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Thread: Science Thread: Review of Audioquest Jitterbug and Uptone Regen USB Conditioners

  1. #101
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    Quote Originally Posted by rbbert View Post
    I don't think that is necessarily what is occurring here. I'm not trying to defend subjective listening tests, but for "measurements" to be useful in assessing anything one has to be measuring the "right" things....
    I am all ears as to what you think the right thing is. I measured three things:

    1. Comparison of USB power coming out of my computer compared to what comes out of these devices.
    2. Noise floor of the analog output of the DAC to see it has gone done as a result of filtering and or regeneration of the bus.
    3. Level of spurious distortions and noise when playing a 12 Khz signal.

    Please explain why these are not useful or "right."

    , one has to be measuring them in a repeatable and meaningful manner and one has to be able to interpret the measurements correctly.
    I have repeated them and did that one more time this morning in response to testing with longer cable. Results are consistent. Why do you say they are not repeatable? Based on what data?

    As for interpretation, I did that too. I explained that while these products seemed to have degraded measured performance some, I consider them to do nothing audibly. Happy to see someone challenge me and explain otherwise. That is what we ultimately want, right? Whether measurements back output of the DAC changing?

    Many posters are pointing out that in this case none of those requirements have been met.
    Many posters? I see a couple of people putting forward arguments. None have remotely been compelling for simple reasons I have explained and continue to explain. Either something changes the output of DAC or not. I have data that shows no improvement came out of the DAC. No data has been put forward to say otherwise. And no argument remotely sticking that we should do some other test like staring at eye patterns. When was the last you cared about the eye pattern of USB bus? And if you did, what do you think of Paul Miller showing almost no difference?

    What was repeatable about JohnW's measurements? Do you know what computer he used? What USB port? What cable? Nothing, right? I provided all of this detail.

    And I'll repeat again, there is nothing "scientific" about this forum so far; no scientists have participated and no accepted scientific method is being used. If you want to be honest call it the "measurement forum", but also be honest about the breadth and depth of ignorance present.
    I am following the standards practiced in professional audio engineering industry. If you come out with a black box that sits before the DAC and claims to make it sound better, they will immediately ask you to show that the electrical signal on the output of the DAC changed. None will care one bit what happened on USB until you demonstrate this point. And that is the test I did. You can call it whatever you want but improper it is not. It is core to analysis of such products.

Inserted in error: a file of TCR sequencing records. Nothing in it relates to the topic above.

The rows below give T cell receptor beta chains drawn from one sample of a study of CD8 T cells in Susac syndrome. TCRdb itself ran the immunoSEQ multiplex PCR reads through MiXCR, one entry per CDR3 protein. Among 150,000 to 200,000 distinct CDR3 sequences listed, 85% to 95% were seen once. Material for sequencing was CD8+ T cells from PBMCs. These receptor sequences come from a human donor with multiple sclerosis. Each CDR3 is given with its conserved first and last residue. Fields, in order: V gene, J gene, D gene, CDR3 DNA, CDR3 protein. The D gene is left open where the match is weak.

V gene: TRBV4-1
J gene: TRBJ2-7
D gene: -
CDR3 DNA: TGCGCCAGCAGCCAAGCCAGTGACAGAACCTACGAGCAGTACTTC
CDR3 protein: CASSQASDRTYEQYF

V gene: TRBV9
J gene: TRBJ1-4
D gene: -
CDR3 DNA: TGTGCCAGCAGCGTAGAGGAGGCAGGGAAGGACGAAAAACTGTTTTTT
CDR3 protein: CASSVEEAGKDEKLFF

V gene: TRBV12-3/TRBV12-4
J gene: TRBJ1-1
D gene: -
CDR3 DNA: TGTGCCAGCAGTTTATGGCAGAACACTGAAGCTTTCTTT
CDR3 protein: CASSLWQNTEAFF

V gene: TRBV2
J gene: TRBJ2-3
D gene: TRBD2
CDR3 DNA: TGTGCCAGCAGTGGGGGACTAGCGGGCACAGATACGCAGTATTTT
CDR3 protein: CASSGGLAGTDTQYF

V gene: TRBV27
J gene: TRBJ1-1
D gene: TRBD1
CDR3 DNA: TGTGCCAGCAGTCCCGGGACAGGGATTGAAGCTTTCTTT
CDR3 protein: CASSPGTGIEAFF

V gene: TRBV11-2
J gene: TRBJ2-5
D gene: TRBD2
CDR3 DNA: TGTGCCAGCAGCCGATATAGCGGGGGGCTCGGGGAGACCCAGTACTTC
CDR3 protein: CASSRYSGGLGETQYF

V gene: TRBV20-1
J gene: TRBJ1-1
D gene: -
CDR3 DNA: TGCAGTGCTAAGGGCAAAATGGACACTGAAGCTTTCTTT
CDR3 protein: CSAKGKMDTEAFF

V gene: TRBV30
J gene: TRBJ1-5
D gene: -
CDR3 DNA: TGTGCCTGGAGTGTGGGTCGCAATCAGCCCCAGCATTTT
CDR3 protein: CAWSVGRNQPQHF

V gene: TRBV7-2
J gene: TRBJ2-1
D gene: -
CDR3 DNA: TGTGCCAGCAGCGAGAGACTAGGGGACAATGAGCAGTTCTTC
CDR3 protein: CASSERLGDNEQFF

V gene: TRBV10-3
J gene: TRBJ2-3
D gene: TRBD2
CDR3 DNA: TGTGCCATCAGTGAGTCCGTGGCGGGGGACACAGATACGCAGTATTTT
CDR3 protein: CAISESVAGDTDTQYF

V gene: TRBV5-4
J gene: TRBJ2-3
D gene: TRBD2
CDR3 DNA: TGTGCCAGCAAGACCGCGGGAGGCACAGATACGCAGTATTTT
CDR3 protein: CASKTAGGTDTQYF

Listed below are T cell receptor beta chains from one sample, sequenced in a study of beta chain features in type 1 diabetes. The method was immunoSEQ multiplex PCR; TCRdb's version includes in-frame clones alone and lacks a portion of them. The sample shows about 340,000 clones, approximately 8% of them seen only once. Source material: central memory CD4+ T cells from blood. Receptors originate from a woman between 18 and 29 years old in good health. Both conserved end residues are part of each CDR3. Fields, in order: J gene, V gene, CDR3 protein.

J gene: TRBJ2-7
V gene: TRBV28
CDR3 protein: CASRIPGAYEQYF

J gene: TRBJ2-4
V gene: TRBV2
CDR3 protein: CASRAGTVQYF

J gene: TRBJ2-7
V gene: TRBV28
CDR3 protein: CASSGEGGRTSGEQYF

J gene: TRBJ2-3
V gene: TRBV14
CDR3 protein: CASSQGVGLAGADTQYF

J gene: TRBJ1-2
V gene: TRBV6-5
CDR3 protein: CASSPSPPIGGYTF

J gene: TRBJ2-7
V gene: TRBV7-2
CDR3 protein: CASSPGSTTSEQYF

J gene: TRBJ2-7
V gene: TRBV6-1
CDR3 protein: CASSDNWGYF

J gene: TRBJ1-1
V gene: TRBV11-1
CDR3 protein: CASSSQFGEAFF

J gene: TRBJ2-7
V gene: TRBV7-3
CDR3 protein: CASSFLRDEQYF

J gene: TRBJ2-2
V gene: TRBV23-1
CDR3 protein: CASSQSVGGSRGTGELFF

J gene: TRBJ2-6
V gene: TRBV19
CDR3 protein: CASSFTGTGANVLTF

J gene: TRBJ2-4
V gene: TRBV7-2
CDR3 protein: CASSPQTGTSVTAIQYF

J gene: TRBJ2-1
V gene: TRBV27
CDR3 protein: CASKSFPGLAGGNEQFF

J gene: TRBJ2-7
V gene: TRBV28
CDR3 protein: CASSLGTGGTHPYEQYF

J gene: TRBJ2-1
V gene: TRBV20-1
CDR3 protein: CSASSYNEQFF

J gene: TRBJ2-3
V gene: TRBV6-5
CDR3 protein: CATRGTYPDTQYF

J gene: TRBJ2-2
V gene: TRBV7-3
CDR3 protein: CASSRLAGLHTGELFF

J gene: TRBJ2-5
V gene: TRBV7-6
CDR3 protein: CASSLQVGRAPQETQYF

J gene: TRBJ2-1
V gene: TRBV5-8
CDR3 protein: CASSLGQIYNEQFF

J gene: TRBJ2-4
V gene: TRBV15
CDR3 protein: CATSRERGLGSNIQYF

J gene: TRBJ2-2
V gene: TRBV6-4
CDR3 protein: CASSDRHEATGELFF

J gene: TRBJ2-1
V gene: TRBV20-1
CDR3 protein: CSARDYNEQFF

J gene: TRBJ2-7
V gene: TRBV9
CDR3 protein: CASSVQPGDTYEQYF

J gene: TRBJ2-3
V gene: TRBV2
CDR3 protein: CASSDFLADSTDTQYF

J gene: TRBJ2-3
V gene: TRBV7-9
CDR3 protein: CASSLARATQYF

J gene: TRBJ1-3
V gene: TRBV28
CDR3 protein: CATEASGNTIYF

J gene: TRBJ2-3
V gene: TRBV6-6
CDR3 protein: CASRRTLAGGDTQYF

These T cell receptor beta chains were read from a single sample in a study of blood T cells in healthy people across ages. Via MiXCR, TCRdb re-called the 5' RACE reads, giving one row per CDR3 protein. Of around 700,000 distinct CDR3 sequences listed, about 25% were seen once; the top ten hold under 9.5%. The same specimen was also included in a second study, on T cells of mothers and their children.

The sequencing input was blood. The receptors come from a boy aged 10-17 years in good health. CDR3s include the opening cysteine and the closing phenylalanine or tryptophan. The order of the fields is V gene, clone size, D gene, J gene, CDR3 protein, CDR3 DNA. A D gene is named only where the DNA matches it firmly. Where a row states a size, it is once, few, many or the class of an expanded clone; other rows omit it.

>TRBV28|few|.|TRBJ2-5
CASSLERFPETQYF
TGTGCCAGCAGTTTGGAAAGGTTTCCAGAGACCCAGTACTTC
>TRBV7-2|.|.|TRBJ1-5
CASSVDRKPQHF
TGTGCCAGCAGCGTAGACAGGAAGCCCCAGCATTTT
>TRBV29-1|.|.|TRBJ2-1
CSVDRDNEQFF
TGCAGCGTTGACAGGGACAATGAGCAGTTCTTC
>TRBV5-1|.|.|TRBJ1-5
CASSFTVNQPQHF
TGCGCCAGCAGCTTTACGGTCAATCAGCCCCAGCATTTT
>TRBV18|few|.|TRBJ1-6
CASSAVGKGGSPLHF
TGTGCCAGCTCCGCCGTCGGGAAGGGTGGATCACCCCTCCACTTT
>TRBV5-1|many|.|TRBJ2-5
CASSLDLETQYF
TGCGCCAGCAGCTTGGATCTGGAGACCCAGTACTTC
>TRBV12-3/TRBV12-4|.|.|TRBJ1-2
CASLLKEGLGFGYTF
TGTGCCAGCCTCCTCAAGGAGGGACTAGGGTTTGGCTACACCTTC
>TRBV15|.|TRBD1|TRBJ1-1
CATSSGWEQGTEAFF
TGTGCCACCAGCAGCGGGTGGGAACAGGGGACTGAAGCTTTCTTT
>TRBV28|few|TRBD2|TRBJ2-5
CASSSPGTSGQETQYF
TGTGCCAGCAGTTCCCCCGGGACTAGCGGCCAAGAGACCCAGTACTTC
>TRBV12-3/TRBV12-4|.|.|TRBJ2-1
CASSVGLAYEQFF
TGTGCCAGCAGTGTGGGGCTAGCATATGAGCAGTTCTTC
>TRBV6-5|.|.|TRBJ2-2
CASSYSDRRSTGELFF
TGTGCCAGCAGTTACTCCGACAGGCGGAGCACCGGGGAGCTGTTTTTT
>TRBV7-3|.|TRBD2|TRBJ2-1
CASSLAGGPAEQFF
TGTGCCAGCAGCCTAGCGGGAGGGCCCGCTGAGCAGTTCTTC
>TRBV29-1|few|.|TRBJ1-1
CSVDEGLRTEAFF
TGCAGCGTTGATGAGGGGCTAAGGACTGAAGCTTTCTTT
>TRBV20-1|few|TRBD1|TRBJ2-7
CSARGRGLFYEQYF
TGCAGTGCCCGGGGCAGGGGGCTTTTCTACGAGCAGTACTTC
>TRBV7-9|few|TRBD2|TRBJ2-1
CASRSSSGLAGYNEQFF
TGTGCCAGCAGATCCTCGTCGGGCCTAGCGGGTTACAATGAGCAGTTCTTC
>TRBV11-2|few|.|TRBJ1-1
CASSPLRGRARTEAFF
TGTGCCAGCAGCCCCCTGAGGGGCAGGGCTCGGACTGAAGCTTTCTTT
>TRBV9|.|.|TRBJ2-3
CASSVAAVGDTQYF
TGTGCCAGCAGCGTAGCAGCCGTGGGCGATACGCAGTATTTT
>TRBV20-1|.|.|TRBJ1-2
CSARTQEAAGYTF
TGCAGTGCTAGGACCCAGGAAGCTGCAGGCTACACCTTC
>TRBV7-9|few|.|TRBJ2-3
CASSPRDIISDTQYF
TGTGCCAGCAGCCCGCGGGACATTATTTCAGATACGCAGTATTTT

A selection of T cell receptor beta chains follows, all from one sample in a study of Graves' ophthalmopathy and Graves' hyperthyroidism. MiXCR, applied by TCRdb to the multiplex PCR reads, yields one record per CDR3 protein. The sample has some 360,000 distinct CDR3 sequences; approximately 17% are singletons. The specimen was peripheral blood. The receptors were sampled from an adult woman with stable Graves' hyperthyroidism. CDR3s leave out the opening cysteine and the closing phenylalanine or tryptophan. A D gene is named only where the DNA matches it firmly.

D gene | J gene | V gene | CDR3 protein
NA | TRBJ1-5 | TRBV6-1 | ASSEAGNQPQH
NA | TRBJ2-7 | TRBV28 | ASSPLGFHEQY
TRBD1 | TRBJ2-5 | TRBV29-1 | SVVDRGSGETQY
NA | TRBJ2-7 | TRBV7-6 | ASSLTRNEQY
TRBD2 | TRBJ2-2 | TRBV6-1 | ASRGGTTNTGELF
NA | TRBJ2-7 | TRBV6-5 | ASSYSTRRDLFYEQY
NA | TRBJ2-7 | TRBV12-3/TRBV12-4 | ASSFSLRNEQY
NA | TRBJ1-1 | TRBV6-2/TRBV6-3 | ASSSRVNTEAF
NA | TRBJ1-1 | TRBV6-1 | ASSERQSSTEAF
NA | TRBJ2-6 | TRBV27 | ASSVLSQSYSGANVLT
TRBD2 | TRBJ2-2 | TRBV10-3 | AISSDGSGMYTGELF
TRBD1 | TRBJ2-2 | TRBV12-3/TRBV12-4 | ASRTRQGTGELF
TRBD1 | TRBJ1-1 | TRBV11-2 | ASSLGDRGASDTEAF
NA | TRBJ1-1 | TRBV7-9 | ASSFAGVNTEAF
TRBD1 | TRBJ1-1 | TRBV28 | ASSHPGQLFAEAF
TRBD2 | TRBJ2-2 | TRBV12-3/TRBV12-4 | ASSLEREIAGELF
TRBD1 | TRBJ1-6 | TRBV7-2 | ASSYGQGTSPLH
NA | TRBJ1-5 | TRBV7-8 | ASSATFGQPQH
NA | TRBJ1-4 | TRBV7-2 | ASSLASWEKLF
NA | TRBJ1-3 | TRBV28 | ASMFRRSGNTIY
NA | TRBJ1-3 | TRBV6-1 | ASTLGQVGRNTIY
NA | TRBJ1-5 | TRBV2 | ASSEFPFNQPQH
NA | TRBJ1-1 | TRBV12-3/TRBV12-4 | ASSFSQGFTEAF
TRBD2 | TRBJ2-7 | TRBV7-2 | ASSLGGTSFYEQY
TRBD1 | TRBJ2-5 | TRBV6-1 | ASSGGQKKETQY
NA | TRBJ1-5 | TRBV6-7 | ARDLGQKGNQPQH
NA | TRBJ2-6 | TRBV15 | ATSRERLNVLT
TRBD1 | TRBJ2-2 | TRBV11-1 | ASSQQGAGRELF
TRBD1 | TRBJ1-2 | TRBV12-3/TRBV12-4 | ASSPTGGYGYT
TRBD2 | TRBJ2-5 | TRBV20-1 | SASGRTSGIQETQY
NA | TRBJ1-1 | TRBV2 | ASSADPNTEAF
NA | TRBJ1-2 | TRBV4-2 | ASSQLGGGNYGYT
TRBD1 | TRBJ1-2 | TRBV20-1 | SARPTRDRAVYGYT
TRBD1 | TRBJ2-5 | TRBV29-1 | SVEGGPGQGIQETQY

2. #102
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    Quote Originally Posted by rbbert View Post
    I'm not sure what the "outcome" is here; perhaps you could state it again. As far as I can tell, you made some measurements; no meaningful correlations were made to their relation to potential audibility (or lack of). Nothing "scientific" about that, any more than someone else's subjective impression that there was (or wasn't) any audible change or improvement with the DUT's. It doesn't become science until you have used your data or observations to formulate a hypothesis, devise and perform an experiment to test that hypothesis, and then analyze those results. In today's world, that must also be followed by peer review and reproducibility, because while you may think that your experimental design and analysis of results (conclusion) is appropriate, your scientific peers may disagree.
    My peers would all agree with what I did as I just wrote to you. If you say sound changes, they want measurements that show sound changed electrically. My measurements show that only a tiny amount of change occurred with these devices but in negative sense, not positive. I explained that such negative change to be too small to be audible so the net result is that the device does nothing audibly.

    If someone has other measurements, let's see them. If you don't have that, and can't critique the work based on accepted industry standards of engineering, then there is nothing to discuss.

  3. #103
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    Perhaps looking at the DAC output with something more than a 12Khz signal might be useful. Maybe a sweep from 20-20Khz might reveal something. Don't know, just a suggestion.
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  4. #104
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    Quote Originally Posted by BlueFox View Post
    Perhaps looking at the DAC output with something more than a 12Khz signal might be useful. Maybe a sweep from 20-20Khz might reveal something. Don't know, just a suggestion.
    I don't expect it to be revealing but sure, when I get back from RMAF I will run that too. Thanks for the suggestion.

  5. #105
    Quote Originally Posted by BlueFox View Post
    Perhaps looking at the DAC output with something more than a 12Khz signal might be useful. Maybe a sweep from 20-20Khz might reveal something. Don't know, just a suggestion.
    Perhaps it would be better a pink noise with complex envelope and high slew rate, at least double the most difficult and dynamic track it exists